Driving along TF-21 (again from the south), one eventually arrives at a leftward bend in the road, which mirrors the curve of the caldera escarpment. One is now heading directly towards Mount Teide, and two features stand out on the approach. First there is a remarkable gravelly area on the side of one of the hills, very distinctive for its beautiful aquamarine colour, the result of a rich mineral deposit. This is Los Azulejos, a rock formation created by hydrothermal processes
Then a little further on, on the left side of the road is a region of giant, jagged outcrops and standing stones known as Los Roques de García. The final one of these standing stones is called Roque Cinchado, and the sight of this monumental stone with Teide in the background is the most iconic of all views of the volcano. There is ample parking near to Los Roques, and on the other side of the road, there are more parking spaces to serve the only large visitor building in the National Park, the Cañadas del Teide Parador, a small hotel and restaurant where guests can have lunch with great panoramic views of Mount Teide, Montana Blanca (the White Mountain) to the north, and Las Cañadas to the south. The Parador also includes a small Visitor's Centre. (Another Visitor's Centre can be found further north on TF-21 at El Portillo).
In many parts of the caldera there are pathways which can be walked, but one must adhere to these designated routes to avoid any damage to delicate rock formations or rare plants. There are also guided tours available, which must be booked in advance. From Los Roques and the Parador, it is but a short distance further along TF-21 for the turn-off to a cable car station - the only way for most tourists to get closer to the summit of Mount Teide, and this will be the feature of the next section.
Most of the natural features of the Las Cañadas Caldera mentioned here in bold type are illustrated in the photos accompanying this section, and most are labelled on the interactive map below.
The Cable Car
The route to the restaurant and Los Roques de Garcia is easy by road, but if one wants to get very much closer to the summit, then one must soon leave the car. There are hiking routes to the top, but these are not for most tourists, as they involve a grueling 4-5 hour climb, and at this altitude the rarefied atmosphere means that one must be properly prepared. The way for most to ascend the mountain is by cable car. First proposed in 1929, it was 1962 when construction of the cable car system finally got underway under the directorship of the company Teleférico del Pico del Teide S.A. It took 8 years to complete, but on 2nd August 1971, the cars began operation. Renovations of the cars, the stations and the towers since then have kept this system at the forefront of design.The route consists of two stations - a base station at 2,356m and an upper station at 3,555m - and two cars, one on each rail.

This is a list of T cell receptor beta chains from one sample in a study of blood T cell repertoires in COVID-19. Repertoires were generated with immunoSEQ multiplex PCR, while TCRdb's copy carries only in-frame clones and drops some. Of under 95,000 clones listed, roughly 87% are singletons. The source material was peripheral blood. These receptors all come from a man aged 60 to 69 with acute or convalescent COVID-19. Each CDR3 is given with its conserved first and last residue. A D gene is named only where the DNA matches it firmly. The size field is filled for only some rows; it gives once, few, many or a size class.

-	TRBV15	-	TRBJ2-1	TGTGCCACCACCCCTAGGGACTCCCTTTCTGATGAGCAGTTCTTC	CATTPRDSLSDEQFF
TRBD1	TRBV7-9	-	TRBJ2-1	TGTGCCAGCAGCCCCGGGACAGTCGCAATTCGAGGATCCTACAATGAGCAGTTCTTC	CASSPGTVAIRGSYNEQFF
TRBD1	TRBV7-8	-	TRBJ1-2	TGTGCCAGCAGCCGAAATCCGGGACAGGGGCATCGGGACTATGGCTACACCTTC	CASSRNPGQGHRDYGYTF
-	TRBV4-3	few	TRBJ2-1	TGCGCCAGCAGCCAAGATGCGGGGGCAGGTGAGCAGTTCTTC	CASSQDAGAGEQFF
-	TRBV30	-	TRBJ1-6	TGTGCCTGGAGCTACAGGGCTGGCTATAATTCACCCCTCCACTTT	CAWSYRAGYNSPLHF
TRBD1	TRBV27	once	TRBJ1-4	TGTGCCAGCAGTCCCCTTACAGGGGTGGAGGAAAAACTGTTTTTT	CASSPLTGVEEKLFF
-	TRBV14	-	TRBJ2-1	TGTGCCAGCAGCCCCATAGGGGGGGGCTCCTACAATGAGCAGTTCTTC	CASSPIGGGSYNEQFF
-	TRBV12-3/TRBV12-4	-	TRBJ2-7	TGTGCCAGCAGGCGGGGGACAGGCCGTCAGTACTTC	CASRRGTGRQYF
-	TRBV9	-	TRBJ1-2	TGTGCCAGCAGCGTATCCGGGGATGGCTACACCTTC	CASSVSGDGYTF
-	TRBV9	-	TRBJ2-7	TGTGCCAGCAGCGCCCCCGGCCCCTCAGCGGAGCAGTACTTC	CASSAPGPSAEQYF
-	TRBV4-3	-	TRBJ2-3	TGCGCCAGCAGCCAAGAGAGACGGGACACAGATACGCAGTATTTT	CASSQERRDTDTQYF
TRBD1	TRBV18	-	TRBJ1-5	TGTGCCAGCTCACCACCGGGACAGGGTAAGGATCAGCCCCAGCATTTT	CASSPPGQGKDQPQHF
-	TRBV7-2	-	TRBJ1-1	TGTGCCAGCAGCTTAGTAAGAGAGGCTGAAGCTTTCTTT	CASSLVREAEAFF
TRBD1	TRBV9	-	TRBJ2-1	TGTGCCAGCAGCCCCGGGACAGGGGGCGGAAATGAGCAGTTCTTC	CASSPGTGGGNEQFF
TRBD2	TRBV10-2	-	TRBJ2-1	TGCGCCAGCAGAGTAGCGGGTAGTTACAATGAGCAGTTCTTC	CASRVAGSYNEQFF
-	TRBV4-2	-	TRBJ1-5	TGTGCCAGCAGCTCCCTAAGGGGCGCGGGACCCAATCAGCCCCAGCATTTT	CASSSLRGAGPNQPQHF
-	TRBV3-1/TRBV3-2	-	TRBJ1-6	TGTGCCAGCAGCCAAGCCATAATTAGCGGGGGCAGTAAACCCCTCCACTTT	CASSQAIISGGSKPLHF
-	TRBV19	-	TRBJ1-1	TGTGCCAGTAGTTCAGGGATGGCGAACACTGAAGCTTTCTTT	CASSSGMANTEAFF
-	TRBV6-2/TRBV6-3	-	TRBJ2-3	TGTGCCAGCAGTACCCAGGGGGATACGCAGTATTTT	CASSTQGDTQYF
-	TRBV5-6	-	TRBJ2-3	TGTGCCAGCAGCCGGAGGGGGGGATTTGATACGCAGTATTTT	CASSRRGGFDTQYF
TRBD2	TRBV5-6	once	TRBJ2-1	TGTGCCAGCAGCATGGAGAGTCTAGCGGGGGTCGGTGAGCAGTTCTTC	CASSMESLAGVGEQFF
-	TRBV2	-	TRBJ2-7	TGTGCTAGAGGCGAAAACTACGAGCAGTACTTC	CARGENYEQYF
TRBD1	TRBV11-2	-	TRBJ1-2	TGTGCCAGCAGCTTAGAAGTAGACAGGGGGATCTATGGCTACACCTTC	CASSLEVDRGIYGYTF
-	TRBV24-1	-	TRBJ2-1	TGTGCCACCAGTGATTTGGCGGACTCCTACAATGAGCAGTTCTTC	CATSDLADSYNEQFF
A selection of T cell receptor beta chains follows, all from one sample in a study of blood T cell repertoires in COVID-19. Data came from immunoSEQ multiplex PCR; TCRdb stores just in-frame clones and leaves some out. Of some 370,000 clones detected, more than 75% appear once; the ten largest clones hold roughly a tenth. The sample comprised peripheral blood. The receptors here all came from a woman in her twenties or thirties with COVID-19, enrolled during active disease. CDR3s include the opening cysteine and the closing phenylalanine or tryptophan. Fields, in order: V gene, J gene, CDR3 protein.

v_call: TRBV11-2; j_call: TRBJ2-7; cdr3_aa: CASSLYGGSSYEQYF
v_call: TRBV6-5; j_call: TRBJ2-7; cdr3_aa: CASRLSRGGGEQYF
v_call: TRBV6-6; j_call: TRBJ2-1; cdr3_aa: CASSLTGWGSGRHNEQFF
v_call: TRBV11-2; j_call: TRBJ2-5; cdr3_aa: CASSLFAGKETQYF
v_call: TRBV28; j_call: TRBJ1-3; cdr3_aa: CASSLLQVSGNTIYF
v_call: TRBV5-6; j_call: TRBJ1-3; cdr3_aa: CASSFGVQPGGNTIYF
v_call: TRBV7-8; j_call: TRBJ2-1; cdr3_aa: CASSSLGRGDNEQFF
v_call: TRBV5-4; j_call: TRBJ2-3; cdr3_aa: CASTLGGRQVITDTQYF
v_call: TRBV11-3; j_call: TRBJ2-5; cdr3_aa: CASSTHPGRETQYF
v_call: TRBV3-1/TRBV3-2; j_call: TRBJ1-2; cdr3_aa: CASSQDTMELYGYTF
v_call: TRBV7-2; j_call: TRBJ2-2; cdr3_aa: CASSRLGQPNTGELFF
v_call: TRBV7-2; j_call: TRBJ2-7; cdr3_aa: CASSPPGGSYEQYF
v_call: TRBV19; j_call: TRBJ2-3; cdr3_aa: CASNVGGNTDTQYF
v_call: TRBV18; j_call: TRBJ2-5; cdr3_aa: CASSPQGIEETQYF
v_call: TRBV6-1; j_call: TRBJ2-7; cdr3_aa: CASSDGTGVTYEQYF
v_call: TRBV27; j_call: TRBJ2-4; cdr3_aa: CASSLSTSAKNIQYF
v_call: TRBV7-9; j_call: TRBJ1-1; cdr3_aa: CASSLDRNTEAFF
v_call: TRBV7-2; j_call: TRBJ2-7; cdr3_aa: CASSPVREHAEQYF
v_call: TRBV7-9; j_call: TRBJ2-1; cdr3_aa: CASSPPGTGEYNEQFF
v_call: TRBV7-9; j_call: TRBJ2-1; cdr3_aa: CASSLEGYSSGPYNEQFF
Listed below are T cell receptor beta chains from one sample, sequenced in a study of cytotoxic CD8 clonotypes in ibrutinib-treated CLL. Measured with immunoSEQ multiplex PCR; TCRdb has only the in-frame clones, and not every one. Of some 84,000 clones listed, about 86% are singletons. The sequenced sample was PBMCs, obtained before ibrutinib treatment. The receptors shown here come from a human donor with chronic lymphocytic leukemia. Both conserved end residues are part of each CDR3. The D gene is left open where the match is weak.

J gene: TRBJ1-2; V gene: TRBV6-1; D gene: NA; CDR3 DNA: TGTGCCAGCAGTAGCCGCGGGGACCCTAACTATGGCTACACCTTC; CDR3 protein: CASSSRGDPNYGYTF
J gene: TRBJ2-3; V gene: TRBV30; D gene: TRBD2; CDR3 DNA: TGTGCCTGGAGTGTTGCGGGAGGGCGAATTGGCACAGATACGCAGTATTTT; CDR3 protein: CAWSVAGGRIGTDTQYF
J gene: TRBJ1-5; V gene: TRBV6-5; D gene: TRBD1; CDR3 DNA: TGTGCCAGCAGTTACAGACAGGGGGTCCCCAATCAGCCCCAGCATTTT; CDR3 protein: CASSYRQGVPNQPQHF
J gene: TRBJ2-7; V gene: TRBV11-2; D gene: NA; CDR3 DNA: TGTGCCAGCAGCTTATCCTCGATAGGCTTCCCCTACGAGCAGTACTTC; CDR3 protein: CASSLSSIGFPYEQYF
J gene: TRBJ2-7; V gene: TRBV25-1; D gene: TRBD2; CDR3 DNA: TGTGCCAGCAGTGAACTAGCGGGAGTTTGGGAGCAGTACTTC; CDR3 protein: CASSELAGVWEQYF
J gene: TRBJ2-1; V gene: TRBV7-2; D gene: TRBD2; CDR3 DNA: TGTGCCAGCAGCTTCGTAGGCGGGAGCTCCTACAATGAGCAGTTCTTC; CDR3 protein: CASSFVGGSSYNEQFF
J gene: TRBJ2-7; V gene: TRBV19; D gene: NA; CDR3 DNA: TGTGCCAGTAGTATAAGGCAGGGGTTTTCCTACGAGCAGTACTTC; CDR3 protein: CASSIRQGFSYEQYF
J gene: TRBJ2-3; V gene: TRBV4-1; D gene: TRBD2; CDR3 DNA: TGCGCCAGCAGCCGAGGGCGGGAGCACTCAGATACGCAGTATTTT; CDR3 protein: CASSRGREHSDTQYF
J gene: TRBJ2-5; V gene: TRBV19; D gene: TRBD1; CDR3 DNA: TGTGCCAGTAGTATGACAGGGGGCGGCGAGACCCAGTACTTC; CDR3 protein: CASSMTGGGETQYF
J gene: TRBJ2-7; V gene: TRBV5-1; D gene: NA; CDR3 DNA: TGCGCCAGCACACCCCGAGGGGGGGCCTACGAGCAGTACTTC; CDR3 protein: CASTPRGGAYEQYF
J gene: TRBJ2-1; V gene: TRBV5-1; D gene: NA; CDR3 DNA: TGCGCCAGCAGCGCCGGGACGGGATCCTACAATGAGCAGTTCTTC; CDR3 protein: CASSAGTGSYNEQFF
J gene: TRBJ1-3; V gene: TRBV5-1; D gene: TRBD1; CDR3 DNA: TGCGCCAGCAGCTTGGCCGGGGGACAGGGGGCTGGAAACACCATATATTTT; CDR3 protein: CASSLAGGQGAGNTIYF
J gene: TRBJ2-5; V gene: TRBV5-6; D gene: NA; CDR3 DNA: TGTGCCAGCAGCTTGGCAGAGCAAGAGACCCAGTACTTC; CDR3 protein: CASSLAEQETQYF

There are plenty of parking spaces along the road to the lower station and in a car park at the station, where facilities such as a shop, a self-service restaurant and toilets, and of course a ticket office, are to be found.
The Upper Station
The journey to the upper station takes about 8 minutes. Here there are less facilities, but this may be deliberate because viewing space is limited, and the more time each person spends here, the smaller the number of people who can go to the upper station during the course of a day. Also it can be decidedly chilly at this altitude. Most visitors therefore do not spend a huge amount of time here. Nonetheless, the cable car ride is certainly worth while, because from the viewing platforms here, a panoramic view is possible of the whole of the Las Cañadas Caldera and escarpment, and to the north a long mountain range known as the Cordillera Dorsal (also known as the Dorsal of Pedro Gil).
The Cordillera Dorsal mountain range has previously been mentioned as the location of fissure eruptions on Tenerife in 1704-1705. It is a 25 km (15 ml) long mountain range with an average height of 1,600 m (5,000 ft) and a highest peak of 2,350m (7,800 ft). The range has been built up through repeated outpourings of lava over a period of about one million years.
Most who arrive at the Upper Station will return down the mountain by cable car soon after. But there are other options. There is the possibility of trekking to two other vantage points. These are La Fortaleza and Pico Viejo, which offer further views of Northern Tenerife and the crater of Pico Viejo respectively. And there is also the possibility of climbing to the very summit of Teide - just 163 m (530 ft) above the upper cable car station. These routes will be covered in the next section.